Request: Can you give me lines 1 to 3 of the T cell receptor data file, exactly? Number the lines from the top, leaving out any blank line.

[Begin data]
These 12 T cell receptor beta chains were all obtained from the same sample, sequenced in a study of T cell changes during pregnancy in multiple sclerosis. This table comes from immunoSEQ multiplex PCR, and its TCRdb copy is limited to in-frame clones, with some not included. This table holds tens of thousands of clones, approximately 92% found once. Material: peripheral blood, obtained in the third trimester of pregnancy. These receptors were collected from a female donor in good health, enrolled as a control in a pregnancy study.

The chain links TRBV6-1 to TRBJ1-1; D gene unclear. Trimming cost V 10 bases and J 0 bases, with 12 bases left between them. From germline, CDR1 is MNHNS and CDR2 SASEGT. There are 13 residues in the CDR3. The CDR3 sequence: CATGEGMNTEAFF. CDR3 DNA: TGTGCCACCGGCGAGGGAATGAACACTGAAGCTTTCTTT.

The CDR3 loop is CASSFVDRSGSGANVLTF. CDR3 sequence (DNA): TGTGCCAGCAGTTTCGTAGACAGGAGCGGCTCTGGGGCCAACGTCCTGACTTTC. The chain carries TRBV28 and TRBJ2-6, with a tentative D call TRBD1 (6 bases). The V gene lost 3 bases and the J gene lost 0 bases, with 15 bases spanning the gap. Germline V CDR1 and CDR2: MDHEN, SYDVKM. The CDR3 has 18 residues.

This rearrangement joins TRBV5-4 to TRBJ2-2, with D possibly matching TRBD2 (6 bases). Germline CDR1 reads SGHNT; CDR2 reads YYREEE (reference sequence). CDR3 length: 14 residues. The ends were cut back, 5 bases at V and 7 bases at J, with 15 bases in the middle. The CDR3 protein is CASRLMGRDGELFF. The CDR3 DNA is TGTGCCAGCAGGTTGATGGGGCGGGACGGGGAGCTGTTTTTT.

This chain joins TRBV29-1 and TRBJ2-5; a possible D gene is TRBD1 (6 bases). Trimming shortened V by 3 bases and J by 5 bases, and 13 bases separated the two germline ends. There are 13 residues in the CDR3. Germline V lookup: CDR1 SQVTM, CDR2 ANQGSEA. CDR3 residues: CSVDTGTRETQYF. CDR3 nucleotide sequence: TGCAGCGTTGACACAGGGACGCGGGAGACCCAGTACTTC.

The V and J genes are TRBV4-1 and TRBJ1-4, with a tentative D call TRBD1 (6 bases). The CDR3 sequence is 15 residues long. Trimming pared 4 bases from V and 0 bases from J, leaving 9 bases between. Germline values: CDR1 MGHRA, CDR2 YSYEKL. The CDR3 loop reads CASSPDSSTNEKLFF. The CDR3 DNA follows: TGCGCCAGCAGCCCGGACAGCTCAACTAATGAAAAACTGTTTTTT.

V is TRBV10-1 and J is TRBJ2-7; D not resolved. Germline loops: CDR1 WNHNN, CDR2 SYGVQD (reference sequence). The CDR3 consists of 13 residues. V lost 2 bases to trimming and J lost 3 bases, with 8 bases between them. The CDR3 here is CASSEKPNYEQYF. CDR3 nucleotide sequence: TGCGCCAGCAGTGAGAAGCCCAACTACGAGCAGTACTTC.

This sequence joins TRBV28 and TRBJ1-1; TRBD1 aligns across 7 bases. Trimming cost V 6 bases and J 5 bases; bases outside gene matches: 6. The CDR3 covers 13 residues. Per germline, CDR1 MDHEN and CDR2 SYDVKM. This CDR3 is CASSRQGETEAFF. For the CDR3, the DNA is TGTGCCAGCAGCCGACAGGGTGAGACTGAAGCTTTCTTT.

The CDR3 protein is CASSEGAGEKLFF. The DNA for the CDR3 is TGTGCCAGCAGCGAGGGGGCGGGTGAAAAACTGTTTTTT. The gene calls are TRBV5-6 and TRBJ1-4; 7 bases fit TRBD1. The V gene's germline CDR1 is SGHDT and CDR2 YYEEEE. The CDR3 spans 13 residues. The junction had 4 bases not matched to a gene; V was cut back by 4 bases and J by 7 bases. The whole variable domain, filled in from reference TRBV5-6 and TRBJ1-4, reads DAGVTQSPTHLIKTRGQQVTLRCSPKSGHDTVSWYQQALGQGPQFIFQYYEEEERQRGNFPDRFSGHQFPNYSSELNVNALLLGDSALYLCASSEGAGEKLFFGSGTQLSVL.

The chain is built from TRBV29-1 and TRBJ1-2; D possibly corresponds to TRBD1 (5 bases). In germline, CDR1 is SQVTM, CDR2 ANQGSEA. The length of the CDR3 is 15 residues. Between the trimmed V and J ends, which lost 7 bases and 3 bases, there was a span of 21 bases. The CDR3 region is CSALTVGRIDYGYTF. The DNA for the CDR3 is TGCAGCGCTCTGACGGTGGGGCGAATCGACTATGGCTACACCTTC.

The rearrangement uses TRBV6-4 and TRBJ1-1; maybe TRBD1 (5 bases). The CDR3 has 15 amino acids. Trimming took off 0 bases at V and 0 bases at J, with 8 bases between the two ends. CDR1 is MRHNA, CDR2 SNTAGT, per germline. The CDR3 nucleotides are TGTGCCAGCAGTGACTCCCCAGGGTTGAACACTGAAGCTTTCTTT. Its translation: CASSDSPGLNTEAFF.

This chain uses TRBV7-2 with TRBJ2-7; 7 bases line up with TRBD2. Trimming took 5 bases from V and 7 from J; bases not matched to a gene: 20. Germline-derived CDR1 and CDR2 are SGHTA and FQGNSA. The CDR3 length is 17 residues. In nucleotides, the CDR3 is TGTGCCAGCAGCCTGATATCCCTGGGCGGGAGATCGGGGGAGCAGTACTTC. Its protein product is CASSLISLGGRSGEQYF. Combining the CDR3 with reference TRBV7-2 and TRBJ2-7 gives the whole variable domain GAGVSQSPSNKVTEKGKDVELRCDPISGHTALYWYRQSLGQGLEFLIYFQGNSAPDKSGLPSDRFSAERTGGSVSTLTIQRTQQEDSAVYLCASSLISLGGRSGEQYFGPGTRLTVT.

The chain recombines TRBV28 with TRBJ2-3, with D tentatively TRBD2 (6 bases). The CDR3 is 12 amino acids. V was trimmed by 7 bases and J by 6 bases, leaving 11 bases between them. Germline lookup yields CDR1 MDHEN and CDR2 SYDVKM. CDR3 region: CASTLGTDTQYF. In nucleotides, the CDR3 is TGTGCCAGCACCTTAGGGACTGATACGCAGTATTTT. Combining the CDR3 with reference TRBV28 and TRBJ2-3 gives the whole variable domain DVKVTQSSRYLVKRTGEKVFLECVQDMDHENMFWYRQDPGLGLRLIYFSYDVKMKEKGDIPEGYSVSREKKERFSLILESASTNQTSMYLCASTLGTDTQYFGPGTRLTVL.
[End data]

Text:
These 12 T cell receptor beta chains were all obtained from the same sample, sequenced in a study of T cell changes during pregnancy in multiple sclerosis. This table comes from immunoSEQ multiplex PCR, and its TCRdb copy is limited to in-frame clones, with some not included. This table holds tens of thousands of clones, approximately 92% found once. Material: peripheral blood, obtained in the third trimester of pregnancy. These receptors were collected from a female donor in good health, enrolled as a control in a pregnancy study.

The chain links TRBV6-1 to TRBJ1-1; D gene unclear. Trimming cost V 10 bases and J 0 bases, with 12 bases left between them. From germline, CDR1 is MNHNS and CDR2 SASEGT. There are 13 residues in the CDR3. The CDR3 sequence: CATGEGMNTEAFF. CDR3 DNA: TGTGCCACCGGCGAGGGAATGAACACTGAAGCTTTCTTT.

The CDR3 loop is CASSFVDRSGSGANVLTF. CDR3 sequence (DNA): TGTGCCAGCAGTTTCGTAGACAGGAGCGGCTCTGGGGCCAACGTCCTGACTTTC. The chain carries TRBV28 and TRBJ2-6, with a tentative D call TRBD1 (6 bases). The V gene lost 3 bases and the J gene lost 0 bases, with 15 bases spanning the gap. Germline V CDR1 and CDR2: MDHEN, SYDVKM. The CDR3 has 18 residues.